Indeed, one of the core conditions to which computing technology has emerged as a response is that of diversity. Though certainly this would not be a condition to produce assumptions as to the value of computing in education, it would enter into the early discourse on how best to apply emerging technology to existing challenges. Therefore, we must consider that this is a condition reflected in our schools, where more languages, nationalities, ethnicities and cultures are represented than ever before, but where the principles of academic standardization and cultural homogeneity have rarely been more firmly instituted. Within this paradox, one prospective solution has become apparent through the parallel diversification of the informational media used to implement individual learning strategies. The computer's capacity for appealing to diversity extends beyond simple lines of culture, ethnicity or gender, and approaches learning strategies differences by virtues of the wide array of media applications which it will have at its disposal today. With the computer have reached a place of relatively high video/music/web/data integration level and having done so while approaching increasingly more accessible market prices, its capacity to provide young learners with the multimedia experience necessary to help draw out individual learning context preference is fairly unprecedented from the perspective of previously available learning instruments. As such, with today's available elementary age education softwares, "areas of learning covered include alphabet and letters, animals, colors, community helpers, counting and numbers, creativity, letter-word association, memory and concentration, music, problem solving, science and nature, and storytelling." (Cesarone, 1) The sheer array of learning approaches illustrates the unique ability of the computer to approach the student with the sensitivity of unbiased applicability.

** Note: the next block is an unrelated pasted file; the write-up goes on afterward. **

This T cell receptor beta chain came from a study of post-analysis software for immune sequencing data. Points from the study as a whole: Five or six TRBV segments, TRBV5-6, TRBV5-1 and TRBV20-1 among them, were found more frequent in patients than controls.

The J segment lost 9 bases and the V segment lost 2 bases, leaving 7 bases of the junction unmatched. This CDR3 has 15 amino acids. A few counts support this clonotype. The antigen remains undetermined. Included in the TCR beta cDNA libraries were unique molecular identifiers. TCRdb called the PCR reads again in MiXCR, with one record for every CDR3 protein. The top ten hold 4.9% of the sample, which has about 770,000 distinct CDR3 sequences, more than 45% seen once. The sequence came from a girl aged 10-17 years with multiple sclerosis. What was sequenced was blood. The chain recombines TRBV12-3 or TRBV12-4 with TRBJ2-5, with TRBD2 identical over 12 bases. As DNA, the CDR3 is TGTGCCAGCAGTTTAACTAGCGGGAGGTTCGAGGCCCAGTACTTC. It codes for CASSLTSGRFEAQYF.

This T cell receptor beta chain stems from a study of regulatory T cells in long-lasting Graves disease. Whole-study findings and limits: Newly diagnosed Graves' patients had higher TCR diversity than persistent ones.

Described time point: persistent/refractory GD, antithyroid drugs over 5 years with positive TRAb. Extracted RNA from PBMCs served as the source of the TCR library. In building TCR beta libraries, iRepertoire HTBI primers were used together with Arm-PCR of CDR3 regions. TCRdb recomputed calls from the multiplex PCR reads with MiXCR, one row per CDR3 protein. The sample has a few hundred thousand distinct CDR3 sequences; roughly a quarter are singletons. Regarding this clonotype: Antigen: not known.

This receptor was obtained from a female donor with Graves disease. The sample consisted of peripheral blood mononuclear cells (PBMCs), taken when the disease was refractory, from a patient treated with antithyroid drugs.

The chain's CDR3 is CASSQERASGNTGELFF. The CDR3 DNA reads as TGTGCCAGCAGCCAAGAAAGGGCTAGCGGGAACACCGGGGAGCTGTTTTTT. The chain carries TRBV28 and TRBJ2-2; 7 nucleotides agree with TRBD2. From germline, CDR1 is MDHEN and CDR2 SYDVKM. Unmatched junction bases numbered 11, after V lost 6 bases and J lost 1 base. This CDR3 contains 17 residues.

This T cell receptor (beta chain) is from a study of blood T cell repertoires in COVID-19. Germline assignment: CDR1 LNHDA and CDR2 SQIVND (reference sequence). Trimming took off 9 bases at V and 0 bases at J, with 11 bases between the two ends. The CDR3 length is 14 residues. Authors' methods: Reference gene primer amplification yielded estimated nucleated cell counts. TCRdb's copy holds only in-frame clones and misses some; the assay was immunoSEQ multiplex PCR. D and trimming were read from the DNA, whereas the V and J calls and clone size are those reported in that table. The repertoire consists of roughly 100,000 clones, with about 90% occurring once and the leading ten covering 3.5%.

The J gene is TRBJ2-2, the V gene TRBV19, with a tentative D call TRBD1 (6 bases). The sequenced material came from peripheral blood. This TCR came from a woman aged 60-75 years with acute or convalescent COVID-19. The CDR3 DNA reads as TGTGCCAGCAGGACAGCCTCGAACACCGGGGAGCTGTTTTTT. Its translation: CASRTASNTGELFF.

And for the instructor, the opportunities which are presently available to him or her as a product of these technologies are diverse in nature and providing of a greater arsenal of instruments for gaining students' attention and gauging individual learning needs. This is to say that "the computer has become a virtual teaching forum of great flexibility, with ever-improving technologies allowing for avenues of student use which "include drill and practice, tutorials, study guides, games and simulations, inquiry and problem solving, graphics, and word processing and writing." (Berson, 486) This multitude of applications reflects an opportunity for a progressive teaching mode, in which these varying computing tools offer the chance to distill individual learning strengths and needs. As is indicated by above explored theoretical considerations, the integration of new technologies in a teaching strategy will help both the student and the teacher to identify individual learning styles and to direct them constructively.

The future for computing in education should, at least in this context of elementary education, reflect an interest in furthering the interlinking of in-class and homework activities through the constant of computer technology. This is to say that encouraging students to… [END OF PREVIEW]

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E-Learning Impact of Information Technology on Education.  (2009, June 30).  Retrieved October 16, 2019, from

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"E-Learning Impact of Information Technology on Education."  30 June 2009.  Web.  16 October 2019. <>.

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"E-Learning Impact of Information Technology on Education."  June 30, 2009.  Accessed October 16, 2019.